Research effects of father absence



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This child was born in Great Britain into a lower middle-class family. His father, who was himself an orphan, worked on a ship, and repeatedly walked in and out of his wife and child's life starting when the boy was still an infant. He left for good, emigrating to another country, when the boy was five.

The child's mother was very young, and financially unable to care for him, and so he was raised mostly by his mother's sister. Thus, the child's young mother also went in and out of his life.

His mother visited him often, however, but the child later would indicate that not being with her regularly was a traumatic loss. On one of her visits when he was a young teenager, she brought him a banjo, and began to teach him how to play it. In his spare time, the child also liked to make drawings and write poetry. In fact, he discovered that he was incredibly good at drawing.

But then the child's mother died in an accident. The child started to become more and more outspoken and rebellious. He found some comfort in his friendship with another boy he met at school who also had lost his mother, and who happened to share his interests. He stayed in touch with him after graduating high school and after going off to attend a fine arts college.

The child decided he did not like college, that it was too "conformist", and so he dropped out. After getting in touch with his high school friend, the two formed a band.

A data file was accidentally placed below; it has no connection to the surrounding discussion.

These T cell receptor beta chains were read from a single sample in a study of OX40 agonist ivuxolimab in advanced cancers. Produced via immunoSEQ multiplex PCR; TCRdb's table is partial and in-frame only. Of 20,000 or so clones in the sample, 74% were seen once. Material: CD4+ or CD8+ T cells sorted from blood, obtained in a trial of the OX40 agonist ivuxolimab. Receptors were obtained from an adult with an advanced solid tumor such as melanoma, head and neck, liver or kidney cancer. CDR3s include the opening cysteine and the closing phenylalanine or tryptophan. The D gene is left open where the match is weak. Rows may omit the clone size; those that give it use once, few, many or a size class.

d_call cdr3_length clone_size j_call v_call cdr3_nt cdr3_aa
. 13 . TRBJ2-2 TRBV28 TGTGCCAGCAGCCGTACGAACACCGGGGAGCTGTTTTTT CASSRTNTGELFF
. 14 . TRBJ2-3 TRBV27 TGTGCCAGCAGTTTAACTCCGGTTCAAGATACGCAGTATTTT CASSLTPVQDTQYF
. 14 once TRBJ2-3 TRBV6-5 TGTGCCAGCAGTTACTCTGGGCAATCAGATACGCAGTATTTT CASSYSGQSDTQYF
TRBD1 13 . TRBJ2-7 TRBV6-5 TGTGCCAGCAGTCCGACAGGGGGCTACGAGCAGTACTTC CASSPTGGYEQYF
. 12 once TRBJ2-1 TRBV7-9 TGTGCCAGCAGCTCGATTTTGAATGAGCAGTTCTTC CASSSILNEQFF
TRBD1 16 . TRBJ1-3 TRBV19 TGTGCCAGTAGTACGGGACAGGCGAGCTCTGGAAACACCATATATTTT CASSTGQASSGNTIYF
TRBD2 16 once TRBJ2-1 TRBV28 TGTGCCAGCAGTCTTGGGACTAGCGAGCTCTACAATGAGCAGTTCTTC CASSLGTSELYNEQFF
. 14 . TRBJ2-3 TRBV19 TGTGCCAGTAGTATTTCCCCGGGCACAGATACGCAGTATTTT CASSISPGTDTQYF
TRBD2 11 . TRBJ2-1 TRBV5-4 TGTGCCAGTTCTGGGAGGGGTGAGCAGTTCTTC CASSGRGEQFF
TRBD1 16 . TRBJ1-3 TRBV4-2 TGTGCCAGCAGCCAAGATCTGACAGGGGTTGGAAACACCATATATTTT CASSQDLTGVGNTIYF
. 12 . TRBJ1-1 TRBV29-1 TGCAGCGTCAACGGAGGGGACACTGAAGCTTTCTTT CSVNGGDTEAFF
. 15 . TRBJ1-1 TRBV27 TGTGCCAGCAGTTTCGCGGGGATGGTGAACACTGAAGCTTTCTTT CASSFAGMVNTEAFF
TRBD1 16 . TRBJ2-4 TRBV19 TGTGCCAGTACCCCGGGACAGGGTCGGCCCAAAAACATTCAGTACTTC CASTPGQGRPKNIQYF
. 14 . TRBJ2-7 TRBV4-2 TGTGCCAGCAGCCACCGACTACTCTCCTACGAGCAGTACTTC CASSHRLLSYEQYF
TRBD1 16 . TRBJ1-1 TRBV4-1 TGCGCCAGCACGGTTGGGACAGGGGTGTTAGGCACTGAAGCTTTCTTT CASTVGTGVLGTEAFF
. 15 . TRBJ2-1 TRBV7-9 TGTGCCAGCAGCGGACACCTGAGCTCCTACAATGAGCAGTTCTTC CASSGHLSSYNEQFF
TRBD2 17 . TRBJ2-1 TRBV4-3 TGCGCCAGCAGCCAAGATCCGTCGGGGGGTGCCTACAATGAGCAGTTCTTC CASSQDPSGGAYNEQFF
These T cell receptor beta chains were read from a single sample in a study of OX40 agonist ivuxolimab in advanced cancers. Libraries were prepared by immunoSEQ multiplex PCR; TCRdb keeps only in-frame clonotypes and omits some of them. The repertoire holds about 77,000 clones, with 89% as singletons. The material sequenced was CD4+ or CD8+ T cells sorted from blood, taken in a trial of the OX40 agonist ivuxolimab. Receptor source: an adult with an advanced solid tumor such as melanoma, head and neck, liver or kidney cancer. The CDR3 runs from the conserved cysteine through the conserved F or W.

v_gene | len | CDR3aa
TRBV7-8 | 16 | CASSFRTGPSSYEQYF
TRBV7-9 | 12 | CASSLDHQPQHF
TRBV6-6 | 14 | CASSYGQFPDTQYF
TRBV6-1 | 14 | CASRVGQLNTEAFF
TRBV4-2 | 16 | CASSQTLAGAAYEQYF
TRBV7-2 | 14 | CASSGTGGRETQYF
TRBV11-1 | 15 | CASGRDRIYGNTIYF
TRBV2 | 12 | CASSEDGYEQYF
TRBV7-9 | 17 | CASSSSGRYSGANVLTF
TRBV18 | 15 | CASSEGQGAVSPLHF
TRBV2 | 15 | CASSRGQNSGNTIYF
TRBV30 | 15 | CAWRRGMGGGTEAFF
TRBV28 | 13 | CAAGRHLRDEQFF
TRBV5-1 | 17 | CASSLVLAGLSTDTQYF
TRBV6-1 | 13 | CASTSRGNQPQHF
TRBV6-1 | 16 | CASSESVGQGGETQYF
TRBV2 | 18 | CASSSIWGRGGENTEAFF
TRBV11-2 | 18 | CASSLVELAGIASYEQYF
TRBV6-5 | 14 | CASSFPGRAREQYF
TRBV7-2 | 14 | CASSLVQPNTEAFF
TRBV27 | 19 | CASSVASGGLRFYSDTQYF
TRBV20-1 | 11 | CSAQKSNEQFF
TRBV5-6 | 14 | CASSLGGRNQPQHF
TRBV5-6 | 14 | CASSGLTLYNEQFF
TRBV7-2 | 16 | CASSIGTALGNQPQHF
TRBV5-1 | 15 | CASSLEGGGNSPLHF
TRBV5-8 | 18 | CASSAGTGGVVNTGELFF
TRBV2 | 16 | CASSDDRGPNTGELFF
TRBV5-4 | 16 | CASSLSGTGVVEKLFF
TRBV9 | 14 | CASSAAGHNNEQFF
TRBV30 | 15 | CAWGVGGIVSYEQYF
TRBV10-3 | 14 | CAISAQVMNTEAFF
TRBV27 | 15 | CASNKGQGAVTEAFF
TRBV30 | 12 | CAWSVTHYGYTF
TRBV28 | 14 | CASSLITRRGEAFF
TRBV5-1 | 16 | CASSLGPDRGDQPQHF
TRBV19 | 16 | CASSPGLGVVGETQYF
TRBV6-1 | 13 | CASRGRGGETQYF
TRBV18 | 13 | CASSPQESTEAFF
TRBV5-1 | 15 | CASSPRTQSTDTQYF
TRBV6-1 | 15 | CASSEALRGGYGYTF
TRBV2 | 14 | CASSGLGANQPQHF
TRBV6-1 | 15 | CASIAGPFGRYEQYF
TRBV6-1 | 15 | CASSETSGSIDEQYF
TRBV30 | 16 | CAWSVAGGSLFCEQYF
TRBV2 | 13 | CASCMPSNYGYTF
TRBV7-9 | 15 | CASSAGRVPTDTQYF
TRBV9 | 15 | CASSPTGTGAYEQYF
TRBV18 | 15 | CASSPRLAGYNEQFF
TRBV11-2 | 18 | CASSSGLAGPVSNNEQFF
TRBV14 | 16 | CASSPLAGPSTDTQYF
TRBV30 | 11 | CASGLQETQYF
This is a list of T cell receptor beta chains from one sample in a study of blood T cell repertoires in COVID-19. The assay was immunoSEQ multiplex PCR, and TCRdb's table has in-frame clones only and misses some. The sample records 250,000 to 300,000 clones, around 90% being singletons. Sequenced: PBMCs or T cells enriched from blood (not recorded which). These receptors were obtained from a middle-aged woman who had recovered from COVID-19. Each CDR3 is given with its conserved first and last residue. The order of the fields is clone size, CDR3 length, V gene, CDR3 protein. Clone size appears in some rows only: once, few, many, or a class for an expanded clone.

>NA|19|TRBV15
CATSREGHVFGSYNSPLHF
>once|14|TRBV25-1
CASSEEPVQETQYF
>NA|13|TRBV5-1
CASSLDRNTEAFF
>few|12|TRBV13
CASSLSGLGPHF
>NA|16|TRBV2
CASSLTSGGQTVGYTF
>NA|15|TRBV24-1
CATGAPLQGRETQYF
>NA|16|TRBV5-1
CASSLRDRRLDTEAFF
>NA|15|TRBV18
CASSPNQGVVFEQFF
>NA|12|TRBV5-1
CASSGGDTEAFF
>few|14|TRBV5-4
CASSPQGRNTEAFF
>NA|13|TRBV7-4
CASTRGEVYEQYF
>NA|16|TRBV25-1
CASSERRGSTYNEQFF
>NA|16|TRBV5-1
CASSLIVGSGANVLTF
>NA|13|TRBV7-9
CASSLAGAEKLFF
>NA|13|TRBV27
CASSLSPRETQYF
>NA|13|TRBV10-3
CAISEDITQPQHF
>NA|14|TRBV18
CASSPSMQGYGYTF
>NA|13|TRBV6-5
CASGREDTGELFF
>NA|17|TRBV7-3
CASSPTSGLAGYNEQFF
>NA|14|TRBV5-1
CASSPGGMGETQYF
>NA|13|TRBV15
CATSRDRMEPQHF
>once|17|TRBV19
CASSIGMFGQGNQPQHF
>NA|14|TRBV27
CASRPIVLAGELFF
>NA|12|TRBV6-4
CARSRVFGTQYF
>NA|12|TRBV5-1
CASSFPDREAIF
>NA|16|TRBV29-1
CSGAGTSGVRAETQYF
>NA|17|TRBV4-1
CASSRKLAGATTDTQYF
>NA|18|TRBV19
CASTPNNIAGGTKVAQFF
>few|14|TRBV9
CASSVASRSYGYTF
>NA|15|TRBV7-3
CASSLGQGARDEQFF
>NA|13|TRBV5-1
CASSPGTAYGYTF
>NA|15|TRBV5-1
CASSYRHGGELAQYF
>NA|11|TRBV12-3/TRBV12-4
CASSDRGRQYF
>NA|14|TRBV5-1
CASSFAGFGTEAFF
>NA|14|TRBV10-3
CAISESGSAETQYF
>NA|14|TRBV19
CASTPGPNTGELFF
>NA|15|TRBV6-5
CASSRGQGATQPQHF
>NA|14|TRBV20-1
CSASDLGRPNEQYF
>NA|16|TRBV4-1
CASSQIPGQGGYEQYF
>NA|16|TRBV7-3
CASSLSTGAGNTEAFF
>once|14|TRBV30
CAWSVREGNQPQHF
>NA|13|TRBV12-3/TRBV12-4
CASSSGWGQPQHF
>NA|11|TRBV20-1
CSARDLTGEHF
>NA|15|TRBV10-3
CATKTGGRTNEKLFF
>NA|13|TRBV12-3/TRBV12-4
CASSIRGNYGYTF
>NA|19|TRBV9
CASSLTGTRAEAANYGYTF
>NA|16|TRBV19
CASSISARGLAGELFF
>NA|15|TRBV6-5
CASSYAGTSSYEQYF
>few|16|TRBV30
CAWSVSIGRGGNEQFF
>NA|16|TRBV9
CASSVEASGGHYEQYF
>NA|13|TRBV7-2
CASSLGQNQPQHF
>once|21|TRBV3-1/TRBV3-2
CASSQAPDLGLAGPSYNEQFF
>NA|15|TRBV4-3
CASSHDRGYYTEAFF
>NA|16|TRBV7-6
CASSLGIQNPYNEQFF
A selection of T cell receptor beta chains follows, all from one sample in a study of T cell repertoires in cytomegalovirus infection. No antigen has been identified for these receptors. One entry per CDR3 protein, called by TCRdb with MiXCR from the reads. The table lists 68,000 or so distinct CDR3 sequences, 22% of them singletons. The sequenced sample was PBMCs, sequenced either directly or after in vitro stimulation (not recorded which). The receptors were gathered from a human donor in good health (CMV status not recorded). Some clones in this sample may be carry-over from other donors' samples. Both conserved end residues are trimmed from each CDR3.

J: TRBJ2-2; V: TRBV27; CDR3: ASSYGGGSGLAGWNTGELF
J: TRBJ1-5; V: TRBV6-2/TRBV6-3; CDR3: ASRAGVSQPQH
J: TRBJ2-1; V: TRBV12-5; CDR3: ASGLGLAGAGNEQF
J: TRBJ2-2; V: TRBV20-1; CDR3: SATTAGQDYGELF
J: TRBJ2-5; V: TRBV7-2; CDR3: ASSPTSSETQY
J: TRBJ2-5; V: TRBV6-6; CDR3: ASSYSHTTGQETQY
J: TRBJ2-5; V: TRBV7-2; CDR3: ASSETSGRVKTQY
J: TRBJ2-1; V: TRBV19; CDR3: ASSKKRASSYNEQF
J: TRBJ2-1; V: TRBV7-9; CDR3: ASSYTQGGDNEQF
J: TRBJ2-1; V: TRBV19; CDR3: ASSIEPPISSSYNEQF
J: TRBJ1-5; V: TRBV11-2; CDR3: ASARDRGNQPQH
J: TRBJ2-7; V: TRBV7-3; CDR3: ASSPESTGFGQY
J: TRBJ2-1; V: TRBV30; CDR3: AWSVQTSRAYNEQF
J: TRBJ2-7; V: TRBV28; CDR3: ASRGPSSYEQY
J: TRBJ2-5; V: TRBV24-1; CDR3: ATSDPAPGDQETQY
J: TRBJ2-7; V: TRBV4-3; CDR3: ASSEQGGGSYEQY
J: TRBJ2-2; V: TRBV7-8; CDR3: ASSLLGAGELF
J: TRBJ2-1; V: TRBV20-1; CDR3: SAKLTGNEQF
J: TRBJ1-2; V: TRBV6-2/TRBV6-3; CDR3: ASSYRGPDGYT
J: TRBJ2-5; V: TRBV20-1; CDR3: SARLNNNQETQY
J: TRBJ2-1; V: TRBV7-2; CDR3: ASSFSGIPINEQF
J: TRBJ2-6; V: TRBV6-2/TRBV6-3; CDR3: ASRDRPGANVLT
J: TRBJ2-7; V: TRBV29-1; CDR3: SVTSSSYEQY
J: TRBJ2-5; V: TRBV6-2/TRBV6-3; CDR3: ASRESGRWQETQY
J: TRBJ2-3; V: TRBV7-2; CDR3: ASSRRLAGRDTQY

This child, one of the most influential songwriters of the twentieth century, was

John Lennon, a boy from a "fatherless home."

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* The term "fatherless" is used in this series as it is in current research and policy rhetoric by the U.S. federal government, DHHS and the National Fatherhood Initiative, most U.S. states in connection with child custody law and policy, and various family values and fatherhood interest policy and lobbying groups.

"...Just add Dad, the magic ingredient. It's hard to know where wishful thinking becomes deliberate deception. But this argument, advanced by the fathers' rights movement, is like saying that, since Mercedes Benz owners make more money than people who drive Hyundais, you will become wealthy if you buy a Mercedes..." Mike Peterson



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